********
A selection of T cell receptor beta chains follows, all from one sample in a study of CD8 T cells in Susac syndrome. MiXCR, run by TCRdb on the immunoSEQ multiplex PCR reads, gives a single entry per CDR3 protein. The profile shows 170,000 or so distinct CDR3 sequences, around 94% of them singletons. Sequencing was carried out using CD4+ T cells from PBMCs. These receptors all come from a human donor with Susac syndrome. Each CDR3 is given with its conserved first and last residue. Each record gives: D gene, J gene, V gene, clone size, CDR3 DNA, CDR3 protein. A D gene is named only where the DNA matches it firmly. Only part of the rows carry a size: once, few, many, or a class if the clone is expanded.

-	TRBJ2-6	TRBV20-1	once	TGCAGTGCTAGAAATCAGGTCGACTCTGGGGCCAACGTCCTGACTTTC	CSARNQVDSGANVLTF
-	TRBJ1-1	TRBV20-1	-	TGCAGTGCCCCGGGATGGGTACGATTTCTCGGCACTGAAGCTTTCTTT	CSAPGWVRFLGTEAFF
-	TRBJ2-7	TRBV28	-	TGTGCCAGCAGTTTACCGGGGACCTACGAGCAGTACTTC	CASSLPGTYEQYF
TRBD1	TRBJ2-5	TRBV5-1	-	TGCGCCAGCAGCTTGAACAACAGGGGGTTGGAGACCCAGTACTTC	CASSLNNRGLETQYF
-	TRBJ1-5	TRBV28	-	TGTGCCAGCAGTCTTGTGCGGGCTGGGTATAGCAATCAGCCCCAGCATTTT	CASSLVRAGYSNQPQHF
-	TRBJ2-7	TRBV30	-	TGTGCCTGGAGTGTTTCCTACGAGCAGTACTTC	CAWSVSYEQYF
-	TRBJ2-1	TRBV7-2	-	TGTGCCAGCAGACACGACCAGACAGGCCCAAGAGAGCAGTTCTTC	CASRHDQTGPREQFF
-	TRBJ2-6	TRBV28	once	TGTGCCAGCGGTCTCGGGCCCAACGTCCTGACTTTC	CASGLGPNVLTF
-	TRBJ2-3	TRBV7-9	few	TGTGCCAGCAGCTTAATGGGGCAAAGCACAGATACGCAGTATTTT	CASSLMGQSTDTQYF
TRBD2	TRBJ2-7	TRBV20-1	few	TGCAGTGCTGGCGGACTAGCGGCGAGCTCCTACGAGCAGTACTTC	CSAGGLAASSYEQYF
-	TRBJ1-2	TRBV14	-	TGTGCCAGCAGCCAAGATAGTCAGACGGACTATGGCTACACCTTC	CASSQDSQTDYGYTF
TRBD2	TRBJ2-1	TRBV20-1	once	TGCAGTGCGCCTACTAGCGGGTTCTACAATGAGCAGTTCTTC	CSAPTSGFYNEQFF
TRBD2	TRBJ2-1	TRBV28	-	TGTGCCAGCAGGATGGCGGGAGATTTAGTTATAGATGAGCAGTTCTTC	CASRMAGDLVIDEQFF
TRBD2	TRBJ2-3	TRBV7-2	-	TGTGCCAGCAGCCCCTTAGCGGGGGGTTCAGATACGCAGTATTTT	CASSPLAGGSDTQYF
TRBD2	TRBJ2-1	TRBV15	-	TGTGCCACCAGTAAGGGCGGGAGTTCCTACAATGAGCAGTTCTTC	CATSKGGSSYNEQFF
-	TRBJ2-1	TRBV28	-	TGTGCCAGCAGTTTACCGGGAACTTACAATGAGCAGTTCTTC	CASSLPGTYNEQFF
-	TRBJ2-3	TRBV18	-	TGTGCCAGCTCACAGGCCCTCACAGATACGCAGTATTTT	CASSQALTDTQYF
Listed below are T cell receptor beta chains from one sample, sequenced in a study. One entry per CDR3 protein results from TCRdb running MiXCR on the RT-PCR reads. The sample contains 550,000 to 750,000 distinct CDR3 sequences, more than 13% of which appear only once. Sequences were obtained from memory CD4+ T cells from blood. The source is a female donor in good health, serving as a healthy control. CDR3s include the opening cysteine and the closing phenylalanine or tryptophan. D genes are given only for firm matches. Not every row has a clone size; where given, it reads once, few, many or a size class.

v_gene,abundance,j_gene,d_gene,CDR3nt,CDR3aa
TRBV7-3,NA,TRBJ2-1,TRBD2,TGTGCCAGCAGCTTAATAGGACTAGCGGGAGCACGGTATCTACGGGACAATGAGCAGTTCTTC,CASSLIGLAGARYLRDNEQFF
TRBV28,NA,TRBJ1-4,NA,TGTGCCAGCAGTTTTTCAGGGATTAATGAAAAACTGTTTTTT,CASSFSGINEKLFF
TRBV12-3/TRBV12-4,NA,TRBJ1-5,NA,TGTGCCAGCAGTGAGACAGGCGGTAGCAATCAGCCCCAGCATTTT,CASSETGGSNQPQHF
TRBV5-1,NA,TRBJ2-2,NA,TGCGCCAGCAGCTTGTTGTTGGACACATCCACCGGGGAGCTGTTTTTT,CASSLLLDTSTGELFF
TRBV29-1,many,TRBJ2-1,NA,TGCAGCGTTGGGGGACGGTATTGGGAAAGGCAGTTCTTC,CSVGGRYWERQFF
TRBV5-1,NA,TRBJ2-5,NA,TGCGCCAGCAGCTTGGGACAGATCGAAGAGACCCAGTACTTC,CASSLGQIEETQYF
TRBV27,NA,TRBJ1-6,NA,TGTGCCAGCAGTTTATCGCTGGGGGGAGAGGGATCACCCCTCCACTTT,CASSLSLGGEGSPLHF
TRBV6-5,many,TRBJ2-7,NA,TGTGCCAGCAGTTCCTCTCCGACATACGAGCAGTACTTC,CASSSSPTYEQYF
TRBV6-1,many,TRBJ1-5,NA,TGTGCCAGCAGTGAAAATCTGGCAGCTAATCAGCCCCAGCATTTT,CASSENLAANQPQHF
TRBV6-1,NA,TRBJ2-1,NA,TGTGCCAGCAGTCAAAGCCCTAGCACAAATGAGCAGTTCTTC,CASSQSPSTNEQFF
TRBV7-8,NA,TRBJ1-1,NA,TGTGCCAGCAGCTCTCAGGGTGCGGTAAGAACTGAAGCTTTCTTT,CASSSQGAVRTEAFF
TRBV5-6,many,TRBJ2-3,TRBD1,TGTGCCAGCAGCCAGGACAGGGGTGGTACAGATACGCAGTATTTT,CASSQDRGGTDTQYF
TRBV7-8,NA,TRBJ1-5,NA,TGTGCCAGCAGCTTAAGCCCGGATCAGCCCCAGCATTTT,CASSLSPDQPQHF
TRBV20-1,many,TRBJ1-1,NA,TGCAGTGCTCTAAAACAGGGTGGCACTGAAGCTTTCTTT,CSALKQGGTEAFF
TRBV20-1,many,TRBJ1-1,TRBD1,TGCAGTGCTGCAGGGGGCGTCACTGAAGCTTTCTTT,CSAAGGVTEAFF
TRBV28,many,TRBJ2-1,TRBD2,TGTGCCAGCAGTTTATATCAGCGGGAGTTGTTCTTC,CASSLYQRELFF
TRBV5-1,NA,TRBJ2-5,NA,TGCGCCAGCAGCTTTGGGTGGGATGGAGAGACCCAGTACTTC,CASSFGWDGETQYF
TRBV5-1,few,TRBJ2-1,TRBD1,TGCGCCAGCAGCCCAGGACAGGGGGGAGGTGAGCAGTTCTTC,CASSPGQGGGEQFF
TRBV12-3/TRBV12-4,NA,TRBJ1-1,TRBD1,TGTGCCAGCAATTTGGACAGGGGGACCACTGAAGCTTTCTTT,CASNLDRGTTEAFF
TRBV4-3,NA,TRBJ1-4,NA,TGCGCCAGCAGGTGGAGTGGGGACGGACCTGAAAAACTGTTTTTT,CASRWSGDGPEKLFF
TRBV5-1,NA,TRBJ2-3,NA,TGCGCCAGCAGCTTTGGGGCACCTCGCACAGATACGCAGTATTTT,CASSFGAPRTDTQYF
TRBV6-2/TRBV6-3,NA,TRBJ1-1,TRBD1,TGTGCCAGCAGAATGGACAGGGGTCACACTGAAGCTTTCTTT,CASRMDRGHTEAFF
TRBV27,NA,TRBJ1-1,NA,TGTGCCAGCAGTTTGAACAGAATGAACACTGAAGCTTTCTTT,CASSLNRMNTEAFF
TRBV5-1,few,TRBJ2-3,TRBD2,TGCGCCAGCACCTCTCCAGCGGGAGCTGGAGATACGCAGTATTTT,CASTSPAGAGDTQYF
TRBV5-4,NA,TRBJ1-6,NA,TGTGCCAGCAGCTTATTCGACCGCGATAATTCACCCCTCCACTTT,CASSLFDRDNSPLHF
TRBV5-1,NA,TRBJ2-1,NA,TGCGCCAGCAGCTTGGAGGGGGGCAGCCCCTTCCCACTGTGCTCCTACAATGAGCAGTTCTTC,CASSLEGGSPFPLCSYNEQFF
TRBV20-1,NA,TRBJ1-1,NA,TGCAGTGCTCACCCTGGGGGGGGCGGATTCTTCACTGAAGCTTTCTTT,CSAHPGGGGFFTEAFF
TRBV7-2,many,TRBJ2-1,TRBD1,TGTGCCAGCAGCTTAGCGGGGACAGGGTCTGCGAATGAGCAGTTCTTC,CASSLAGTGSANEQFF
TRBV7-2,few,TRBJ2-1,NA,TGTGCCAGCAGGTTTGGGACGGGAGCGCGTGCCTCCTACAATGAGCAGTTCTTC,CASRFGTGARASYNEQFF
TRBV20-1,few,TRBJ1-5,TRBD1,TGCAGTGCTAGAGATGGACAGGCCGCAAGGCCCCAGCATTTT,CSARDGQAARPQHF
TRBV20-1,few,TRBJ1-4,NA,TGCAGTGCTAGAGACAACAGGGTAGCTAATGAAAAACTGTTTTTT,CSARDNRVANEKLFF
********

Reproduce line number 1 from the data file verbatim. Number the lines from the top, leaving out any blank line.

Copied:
A selection of T cell receptor beta chains follows, all from one sample in a study of CD8 T cells in Susac syndrome. MiXCR, run by TCRdb on the immunoSEQ multiplex PCR reads, gives a single entry per CDR3 protein. The profile shows 170,000 or so distinct CDR3 sequences, around 94% of them singletons. Sequencing was carried out using CD4+ T cells from PBMCs. These receptors all come from a human donor with Susac syndrome. Each CDR3 is given with its conserved first and last residue. Each record gives: D gene, J gene, V gene, clone size, CDR3 DNA, CDR3 protein. A D gene is named only where the DNA matches it firmly. Only part of the rows carry a size: once, few, many, or a class if the clone is expanded.